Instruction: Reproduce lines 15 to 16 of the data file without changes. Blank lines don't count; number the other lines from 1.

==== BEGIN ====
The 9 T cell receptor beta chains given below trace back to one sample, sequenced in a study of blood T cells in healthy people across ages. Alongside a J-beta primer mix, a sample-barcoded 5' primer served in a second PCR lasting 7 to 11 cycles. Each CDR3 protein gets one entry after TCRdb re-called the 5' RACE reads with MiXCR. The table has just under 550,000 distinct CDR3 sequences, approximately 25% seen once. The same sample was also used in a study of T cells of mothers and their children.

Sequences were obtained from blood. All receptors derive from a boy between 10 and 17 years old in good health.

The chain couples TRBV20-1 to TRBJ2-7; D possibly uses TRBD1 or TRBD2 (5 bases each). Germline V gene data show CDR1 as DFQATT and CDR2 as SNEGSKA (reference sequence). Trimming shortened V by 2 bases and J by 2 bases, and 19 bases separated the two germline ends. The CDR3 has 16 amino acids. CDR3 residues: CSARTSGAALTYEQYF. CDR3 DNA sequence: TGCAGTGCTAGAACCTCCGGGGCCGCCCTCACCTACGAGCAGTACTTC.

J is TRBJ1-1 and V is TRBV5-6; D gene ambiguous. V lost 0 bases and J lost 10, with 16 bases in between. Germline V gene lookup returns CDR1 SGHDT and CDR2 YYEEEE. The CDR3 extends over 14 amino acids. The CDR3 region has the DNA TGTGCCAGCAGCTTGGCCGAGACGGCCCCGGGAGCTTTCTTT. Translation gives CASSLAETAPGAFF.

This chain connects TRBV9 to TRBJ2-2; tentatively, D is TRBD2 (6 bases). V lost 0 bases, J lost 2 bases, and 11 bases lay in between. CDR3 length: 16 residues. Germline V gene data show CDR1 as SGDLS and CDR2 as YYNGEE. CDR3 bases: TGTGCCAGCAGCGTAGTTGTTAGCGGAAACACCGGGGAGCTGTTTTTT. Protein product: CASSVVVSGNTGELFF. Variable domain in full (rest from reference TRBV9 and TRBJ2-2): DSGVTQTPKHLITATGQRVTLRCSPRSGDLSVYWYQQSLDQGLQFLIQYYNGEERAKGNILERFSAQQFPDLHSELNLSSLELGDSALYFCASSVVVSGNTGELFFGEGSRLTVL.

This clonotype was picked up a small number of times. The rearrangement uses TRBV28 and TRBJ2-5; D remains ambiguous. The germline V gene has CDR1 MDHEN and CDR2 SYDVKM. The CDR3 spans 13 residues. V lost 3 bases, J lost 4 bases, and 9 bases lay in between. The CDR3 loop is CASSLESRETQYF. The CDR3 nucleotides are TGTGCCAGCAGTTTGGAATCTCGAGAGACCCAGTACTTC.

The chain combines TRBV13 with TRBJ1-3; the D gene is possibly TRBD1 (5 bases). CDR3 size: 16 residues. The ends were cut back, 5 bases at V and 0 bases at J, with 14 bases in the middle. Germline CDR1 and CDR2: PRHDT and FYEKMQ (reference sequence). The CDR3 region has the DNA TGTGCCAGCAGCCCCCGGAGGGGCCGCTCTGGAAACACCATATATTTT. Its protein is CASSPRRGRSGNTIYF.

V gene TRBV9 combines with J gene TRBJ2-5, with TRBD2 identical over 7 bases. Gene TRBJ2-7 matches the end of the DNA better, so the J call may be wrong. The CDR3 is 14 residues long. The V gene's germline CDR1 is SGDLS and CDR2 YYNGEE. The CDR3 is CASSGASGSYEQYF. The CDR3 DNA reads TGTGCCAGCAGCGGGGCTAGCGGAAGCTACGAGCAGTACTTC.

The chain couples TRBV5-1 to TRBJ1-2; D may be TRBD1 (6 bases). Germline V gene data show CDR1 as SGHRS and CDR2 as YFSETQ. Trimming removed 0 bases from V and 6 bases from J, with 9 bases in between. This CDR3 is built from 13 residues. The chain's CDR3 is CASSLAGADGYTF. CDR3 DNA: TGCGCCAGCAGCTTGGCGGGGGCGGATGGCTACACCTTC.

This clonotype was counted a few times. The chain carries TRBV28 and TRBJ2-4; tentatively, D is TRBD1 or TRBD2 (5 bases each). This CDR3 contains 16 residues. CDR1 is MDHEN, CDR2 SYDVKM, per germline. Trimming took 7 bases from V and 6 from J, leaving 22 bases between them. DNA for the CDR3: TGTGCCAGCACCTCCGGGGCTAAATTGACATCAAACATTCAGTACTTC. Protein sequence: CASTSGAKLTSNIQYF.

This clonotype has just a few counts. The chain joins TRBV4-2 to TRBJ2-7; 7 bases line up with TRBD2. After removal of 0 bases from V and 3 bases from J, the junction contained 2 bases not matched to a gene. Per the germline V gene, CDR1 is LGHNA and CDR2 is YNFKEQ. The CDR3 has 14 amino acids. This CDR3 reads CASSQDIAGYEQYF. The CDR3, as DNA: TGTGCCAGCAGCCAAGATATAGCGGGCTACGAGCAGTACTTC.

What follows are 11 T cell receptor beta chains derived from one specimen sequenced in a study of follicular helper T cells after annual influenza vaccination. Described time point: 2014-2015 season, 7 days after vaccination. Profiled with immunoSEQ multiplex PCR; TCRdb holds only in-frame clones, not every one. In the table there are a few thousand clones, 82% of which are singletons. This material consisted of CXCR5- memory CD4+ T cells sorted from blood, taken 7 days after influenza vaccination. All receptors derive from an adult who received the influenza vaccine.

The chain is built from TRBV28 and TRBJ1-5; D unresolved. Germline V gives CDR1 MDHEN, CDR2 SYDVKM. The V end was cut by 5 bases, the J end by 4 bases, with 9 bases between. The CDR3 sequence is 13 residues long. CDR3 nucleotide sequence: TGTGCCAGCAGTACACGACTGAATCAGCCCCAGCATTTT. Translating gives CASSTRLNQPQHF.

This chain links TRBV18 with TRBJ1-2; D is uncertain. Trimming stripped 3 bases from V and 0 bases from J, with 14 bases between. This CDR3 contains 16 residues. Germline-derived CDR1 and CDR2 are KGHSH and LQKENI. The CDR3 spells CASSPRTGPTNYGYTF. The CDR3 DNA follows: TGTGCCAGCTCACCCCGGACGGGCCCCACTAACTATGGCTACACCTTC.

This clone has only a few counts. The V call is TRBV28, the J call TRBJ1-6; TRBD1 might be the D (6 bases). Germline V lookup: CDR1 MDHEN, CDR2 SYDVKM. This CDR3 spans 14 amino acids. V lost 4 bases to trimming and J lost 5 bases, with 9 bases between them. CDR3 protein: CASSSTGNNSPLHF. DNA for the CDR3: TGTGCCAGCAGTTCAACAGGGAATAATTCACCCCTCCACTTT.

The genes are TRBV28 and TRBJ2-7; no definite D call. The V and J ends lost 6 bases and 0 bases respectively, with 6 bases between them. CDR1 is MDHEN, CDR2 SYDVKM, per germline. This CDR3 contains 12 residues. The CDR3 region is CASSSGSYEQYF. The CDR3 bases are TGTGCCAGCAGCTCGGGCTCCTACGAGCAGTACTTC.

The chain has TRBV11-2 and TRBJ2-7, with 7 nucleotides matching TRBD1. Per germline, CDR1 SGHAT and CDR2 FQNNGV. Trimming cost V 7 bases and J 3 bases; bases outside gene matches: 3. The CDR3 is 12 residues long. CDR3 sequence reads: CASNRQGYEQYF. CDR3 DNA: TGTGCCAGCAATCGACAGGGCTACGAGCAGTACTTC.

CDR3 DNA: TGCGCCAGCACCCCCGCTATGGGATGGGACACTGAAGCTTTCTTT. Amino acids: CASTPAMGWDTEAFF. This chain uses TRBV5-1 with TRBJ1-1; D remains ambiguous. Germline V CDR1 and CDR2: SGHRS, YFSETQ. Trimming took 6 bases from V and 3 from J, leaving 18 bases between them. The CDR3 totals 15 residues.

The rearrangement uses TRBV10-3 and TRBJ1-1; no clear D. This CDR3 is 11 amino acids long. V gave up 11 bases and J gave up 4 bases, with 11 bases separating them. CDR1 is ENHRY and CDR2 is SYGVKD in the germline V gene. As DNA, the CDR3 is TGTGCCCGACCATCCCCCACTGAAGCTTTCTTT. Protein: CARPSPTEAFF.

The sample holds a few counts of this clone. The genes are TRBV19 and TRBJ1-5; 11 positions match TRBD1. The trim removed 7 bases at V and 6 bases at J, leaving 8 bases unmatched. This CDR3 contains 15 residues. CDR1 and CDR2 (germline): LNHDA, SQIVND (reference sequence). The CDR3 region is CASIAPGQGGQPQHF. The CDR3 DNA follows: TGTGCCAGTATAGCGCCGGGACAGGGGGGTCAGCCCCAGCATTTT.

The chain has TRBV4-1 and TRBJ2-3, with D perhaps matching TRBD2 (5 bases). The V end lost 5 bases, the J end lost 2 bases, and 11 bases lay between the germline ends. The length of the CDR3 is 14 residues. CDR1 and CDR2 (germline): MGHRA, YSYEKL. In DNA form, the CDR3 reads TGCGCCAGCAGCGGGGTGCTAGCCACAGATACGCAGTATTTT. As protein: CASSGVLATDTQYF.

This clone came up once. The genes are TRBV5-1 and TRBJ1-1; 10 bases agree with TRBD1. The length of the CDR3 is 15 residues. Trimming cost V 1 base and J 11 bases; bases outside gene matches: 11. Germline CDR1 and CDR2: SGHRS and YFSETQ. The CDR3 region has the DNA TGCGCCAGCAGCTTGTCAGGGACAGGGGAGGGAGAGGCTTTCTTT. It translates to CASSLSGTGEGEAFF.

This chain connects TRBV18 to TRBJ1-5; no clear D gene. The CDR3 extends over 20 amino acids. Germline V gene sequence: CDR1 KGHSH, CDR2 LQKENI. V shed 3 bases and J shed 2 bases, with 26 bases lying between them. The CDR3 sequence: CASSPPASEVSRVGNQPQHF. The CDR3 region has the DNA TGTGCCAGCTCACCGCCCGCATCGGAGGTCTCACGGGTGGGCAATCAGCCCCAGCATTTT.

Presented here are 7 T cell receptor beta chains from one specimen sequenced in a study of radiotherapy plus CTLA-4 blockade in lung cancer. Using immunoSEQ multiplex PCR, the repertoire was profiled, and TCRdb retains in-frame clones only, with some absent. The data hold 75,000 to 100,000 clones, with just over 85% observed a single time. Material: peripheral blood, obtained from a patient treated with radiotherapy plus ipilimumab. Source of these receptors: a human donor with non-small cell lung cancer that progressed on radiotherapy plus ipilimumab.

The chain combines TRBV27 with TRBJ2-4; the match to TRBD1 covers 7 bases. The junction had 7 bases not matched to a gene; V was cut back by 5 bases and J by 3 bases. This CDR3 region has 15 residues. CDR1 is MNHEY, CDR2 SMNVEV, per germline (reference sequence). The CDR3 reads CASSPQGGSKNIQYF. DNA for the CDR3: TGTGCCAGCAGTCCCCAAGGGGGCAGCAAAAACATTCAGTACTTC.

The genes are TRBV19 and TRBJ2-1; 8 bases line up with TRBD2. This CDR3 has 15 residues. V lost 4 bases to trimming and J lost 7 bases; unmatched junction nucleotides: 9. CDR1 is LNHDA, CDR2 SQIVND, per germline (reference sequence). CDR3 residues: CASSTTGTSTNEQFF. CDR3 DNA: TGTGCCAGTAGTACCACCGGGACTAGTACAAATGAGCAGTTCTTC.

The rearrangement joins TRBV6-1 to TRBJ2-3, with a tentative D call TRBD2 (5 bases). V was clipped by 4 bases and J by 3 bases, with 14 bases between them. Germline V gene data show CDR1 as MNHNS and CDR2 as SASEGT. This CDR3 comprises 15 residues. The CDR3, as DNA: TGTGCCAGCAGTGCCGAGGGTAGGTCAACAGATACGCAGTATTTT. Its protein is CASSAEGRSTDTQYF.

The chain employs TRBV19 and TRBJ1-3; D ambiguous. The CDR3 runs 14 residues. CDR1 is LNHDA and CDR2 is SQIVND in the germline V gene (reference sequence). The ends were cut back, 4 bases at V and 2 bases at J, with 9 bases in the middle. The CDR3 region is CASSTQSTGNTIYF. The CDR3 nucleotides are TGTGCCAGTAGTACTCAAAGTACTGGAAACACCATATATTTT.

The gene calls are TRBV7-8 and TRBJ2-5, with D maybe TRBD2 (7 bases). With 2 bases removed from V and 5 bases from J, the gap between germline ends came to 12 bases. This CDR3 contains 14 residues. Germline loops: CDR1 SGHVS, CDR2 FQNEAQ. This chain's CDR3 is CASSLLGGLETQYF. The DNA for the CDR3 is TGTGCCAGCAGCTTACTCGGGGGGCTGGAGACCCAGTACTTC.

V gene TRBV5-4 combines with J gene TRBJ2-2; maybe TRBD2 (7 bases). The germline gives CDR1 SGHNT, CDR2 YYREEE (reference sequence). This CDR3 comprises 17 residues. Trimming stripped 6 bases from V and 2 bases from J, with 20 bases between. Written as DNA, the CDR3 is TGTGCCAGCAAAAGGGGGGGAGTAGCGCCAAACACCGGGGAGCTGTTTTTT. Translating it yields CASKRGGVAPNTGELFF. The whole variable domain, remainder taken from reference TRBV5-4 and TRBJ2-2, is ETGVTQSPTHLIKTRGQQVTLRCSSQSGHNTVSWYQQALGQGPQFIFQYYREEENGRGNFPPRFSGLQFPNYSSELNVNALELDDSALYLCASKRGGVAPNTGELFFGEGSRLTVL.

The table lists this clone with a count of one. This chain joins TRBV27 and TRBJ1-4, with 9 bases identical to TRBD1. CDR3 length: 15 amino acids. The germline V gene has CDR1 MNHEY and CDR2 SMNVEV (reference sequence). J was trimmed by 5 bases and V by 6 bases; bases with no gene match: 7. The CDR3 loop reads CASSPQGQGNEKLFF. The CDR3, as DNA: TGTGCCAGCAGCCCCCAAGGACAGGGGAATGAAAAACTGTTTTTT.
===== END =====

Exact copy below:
This clone has only a few counts. The V call is TRBV28, the J call TRBJ1-6; TRBD1 might be the D (6 bases). Germline V lookup: CDR1 MDHEN, CDR2 SYDVKM. This CDR3 spans 14 amino acids. V lost 4 bases to trimming and J lost 5 bases, with 9 bases between them. CDR3 protein: CASSSTGNNSPLHF. DNA for the CDR3: TGTGCCAGCAGTTCAACAGGGAATAATTCACCCCTCCACTTT.

The genes are TRBV28 and TRBJ2-7; no definite D call. The V and J ends lost 6 bases and 0 bases respectively, with 6 bases between them. CDR1 is MDHEN, CDR2 SYDVKM, per germline. This CDR3 contains 12 residues. The CDR3 region is CASSSGSYEQYF. The CDR3 bases are TGTGCCAGCAGCTCGGGCTCCTACGAGCAGTACTTC.